Depression and Anxiety Among Women on the Rise in Jamaica
by Howard Campbell
[KINGSTON, Jamaica] – From childhood insecurities to becoming a single mother, Patrice Simpson has faced personal challenges that led to self doubt. Those experiences inspired her to write SHE, a book that reaches out to women facing similar obstacles.
The book was released in 2020, but with depression and anxiety on the rise among women in Jamaica, Simpson’s first publication is relevant.
Simpson, a 25 year-old sales representative, disclosed that during her research and discussions, she discovered that mental illness does not discriminate.
Virtual Book Club
“I recently discussed the chapter title: Depression Is Real, at my virtual book club. And we spoke about all this. Any age group and any background. Depression isn’t picky, it can happen to anybody and this is why we need to be educated in regards to pinpointing the signs of depression,” she explained. “Reading is one of the many ways to deal with depression and so far, I’m glad my book has been a huge help to persons who are struggling. Reading SHE will help them to see that they are not alone while also offering some well-needed encouragement.”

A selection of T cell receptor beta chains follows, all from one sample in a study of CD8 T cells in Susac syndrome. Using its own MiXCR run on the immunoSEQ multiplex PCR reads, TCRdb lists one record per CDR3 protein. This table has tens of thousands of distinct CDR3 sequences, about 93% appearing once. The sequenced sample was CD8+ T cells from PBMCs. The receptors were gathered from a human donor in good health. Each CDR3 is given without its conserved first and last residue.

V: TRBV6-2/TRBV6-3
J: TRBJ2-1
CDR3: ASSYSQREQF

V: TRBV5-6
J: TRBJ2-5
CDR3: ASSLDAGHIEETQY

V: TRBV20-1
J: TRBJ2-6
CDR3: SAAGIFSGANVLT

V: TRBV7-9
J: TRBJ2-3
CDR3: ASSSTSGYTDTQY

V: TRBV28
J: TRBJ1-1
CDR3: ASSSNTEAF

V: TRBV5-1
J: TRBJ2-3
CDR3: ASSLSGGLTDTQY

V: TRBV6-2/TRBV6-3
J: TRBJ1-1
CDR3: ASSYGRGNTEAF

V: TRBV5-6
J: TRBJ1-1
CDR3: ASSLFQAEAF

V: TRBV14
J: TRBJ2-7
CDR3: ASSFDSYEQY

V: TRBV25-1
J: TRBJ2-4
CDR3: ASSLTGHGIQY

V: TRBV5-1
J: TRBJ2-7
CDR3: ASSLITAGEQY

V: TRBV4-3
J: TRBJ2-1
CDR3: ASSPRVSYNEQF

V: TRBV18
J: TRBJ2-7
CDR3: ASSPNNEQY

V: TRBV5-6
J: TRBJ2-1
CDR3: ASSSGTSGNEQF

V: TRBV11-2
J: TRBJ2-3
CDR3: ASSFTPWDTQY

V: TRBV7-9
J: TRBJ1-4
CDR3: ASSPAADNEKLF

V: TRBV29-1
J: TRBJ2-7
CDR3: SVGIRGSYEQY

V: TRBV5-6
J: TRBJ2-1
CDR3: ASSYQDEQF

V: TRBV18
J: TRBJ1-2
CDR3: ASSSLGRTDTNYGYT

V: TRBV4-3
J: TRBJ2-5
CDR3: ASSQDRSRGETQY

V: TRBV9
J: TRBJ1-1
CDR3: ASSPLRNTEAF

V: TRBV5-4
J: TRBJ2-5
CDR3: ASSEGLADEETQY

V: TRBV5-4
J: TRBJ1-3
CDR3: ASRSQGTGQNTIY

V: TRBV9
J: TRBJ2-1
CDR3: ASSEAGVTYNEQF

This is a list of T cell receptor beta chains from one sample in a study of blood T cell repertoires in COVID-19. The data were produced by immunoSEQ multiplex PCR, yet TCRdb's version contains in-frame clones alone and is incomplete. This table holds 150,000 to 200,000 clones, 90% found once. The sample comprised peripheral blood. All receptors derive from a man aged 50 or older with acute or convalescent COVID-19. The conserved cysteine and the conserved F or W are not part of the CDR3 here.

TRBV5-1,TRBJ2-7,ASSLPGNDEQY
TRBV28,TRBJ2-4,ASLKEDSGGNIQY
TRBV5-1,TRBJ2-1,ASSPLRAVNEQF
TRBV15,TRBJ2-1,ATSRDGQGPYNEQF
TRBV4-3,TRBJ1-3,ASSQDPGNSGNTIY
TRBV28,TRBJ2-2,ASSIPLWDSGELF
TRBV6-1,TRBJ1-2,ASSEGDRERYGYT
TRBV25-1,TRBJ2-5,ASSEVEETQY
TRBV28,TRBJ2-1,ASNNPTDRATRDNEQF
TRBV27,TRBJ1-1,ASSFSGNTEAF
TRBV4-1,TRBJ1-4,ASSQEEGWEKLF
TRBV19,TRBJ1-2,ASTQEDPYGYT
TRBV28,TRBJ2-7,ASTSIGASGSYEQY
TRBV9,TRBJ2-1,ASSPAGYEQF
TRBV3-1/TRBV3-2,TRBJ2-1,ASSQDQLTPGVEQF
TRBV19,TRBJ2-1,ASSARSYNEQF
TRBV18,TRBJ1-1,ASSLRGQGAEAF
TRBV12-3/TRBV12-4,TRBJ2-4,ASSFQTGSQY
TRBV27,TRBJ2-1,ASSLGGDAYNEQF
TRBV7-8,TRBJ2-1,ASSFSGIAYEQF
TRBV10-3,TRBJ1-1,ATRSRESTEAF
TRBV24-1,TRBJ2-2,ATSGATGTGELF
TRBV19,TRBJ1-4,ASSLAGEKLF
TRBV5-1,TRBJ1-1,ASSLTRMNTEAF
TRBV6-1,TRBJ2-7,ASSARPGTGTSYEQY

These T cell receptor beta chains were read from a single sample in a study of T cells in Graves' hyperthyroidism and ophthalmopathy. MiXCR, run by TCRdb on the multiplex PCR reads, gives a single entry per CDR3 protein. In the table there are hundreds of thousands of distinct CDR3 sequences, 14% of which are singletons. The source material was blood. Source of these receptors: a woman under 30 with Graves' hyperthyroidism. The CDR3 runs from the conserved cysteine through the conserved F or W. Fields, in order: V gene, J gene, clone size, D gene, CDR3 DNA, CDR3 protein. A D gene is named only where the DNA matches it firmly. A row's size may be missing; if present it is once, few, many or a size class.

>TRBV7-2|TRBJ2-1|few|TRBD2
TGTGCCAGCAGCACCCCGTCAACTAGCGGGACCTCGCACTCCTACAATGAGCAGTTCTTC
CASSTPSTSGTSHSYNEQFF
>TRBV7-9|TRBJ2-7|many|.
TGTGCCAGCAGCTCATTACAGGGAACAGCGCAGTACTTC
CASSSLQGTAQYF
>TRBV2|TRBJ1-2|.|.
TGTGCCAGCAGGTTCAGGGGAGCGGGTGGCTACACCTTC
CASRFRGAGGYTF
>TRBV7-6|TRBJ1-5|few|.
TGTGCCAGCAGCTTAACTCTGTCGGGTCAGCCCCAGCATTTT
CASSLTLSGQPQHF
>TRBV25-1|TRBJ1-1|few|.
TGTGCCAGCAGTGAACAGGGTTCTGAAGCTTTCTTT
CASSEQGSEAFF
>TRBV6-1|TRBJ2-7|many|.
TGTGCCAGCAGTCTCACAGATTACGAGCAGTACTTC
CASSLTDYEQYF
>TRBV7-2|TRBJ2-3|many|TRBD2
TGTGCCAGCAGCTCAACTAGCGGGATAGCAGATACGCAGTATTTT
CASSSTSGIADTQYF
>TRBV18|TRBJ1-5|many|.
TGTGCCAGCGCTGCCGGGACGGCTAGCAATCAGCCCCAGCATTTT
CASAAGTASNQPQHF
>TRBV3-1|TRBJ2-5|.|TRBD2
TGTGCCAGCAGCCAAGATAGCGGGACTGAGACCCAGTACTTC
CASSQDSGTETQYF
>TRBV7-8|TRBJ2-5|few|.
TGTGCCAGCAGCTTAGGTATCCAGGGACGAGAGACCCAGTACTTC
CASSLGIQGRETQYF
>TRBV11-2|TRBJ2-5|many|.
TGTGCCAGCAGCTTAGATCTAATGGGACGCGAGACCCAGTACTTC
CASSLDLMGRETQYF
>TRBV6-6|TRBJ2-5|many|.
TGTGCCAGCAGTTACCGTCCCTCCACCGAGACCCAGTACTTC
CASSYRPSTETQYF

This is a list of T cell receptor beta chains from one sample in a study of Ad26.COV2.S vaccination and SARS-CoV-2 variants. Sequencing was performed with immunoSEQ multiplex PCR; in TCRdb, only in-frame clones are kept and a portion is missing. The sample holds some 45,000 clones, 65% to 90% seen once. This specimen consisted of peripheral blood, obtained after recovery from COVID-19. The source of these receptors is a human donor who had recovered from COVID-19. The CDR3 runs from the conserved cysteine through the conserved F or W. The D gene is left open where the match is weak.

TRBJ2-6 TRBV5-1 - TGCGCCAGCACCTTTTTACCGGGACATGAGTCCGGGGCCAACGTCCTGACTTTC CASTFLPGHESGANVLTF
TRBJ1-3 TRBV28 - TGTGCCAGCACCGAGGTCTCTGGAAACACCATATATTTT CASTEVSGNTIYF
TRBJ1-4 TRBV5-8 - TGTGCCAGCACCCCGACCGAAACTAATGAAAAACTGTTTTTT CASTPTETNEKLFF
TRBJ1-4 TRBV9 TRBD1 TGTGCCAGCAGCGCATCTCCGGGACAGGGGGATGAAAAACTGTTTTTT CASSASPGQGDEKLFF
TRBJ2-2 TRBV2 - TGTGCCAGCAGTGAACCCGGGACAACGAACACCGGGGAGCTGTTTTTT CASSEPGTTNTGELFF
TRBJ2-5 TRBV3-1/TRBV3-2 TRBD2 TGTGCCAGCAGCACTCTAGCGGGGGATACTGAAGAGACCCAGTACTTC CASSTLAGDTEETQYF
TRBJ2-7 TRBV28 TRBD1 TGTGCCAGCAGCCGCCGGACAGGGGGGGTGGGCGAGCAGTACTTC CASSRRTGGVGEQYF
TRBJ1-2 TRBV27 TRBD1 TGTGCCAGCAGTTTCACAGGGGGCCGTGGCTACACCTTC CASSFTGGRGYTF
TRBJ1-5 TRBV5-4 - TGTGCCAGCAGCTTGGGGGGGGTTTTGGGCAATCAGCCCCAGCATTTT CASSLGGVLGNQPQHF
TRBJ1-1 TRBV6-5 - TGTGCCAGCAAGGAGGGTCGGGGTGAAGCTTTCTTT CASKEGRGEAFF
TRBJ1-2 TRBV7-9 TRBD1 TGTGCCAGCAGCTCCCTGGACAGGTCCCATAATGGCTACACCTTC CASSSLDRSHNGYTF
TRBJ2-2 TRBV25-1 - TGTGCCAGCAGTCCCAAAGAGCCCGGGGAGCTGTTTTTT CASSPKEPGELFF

SHE, which has a Kindle version available on Amazon, took Simpson one year to complete. It contains 70 vignettes on how women can manage anxiety, depression, physical and verbal abuse.
Simpson is from Falmouth, a town in rural Trelawny parish known for its thriving cruise ship port. Her first bouts with depression came at six years-old when her father left to live in the United Kingdom.
Four years ago, she got pregnant while unemployed. It was during pregnancy that she found solace in writing which proved to be therapeutic.
“I wanted something to distract me from all the negatives so I wouldn’t worry too much or get depressed. So it was not so bad during pregnancy, thanks to writing,” she said.
Depression is widespread in Jamaica. Studies show most women in the country develop mental disorders after giving birth or through being in abusive relationships.
Seek Professional Help
In 2020, Dr. Kevin Goulbourne, a senior director with the Ministry of Health and Wellness, expressed concern that people suffering from depression and psychological challenges were not seeking professional help.
He encouraged them to access the ministry’s 888-NEW-LIFE (639-543).
Patrice Simpson offers similar advice, but credits her new lease on life to resilience.
“Big up God! He made all of this possible. I have amazed myself and others, honestly. Persons can attest to this. Growth is such a wonderful thing and I only hope to continue evolving as a woman, a mother, a writer, etc. In regards to depression, I do have days when I want to throw in the towel but then I remember how far I’ve come from and I get excited about where I am heading. There is a future me that I can’t disappoint so I’m taking my time to ensure that I become her,” she said.